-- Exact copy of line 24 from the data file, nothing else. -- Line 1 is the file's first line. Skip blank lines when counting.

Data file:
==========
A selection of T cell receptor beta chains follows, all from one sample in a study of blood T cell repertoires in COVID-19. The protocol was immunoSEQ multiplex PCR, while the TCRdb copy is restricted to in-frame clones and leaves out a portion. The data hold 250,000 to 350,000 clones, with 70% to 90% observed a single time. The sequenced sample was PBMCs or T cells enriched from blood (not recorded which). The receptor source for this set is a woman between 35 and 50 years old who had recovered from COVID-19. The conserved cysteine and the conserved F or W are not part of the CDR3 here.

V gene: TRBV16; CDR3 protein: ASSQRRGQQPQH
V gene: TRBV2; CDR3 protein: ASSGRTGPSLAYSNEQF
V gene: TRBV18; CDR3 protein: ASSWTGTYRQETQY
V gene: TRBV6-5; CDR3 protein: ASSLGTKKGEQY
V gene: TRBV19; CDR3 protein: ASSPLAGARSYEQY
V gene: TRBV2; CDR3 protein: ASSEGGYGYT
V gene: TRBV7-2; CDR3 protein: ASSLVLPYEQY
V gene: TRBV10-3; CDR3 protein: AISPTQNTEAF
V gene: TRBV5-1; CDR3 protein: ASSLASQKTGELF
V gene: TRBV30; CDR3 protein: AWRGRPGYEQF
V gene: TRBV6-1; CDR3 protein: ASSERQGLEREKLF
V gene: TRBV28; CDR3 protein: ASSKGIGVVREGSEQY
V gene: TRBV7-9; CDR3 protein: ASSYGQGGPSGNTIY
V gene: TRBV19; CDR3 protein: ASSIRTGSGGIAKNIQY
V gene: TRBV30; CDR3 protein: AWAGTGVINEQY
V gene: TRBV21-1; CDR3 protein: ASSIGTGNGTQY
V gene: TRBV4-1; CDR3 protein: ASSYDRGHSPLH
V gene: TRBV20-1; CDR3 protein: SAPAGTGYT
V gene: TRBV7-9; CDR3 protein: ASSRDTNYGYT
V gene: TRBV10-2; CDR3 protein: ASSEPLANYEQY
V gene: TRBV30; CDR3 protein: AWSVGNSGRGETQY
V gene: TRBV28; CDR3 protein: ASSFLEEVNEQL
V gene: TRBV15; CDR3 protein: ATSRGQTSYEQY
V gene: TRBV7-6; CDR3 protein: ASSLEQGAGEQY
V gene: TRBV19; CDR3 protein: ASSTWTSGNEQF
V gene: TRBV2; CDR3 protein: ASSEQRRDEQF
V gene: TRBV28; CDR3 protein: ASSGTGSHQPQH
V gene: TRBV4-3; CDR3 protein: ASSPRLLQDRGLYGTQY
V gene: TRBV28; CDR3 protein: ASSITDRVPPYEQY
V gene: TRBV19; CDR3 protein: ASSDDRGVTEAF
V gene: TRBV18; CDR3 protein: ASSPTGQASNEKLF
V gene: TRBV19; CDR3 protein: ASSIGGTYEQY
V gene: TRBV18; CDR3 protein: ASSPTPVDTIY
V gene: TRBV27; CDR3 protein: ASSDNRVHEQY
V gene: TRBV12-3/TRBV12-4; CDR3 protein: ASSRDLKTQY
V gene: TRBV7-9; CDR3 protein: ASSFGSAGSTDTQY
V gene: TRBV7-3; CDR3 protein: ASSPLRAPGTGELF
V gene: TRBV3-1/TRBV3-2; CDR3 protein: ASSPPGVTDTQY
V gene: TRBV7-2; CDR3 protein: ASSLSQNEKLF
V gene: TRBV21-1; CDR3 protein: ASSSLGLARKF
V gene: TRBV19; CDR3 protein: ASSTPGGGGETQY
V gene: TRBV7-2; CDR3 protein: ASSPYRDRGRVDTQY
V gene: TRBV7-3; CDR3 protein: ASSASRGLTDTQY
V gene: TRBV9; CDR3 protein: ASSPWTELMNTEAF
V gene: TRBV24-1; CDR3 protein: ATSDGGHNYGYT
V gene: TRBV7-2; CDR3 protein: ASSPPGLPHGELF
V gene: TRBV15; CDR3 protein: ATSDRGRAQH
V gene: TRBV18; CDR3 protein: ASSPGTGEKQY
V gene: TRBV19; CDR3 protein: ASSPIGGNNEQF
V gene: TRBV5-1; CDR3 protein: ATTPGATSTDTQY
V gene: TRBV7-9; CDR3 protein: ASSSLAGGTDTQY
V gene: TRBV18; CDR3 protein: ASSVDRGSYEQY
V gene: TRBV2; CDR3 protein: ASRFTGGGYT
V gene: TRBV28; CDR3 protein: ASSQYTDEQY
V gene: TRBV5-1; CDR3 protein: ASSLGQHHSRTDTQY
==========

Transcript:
V gene: TRBV15; CDR3 protein: ATSRGQTSYEQY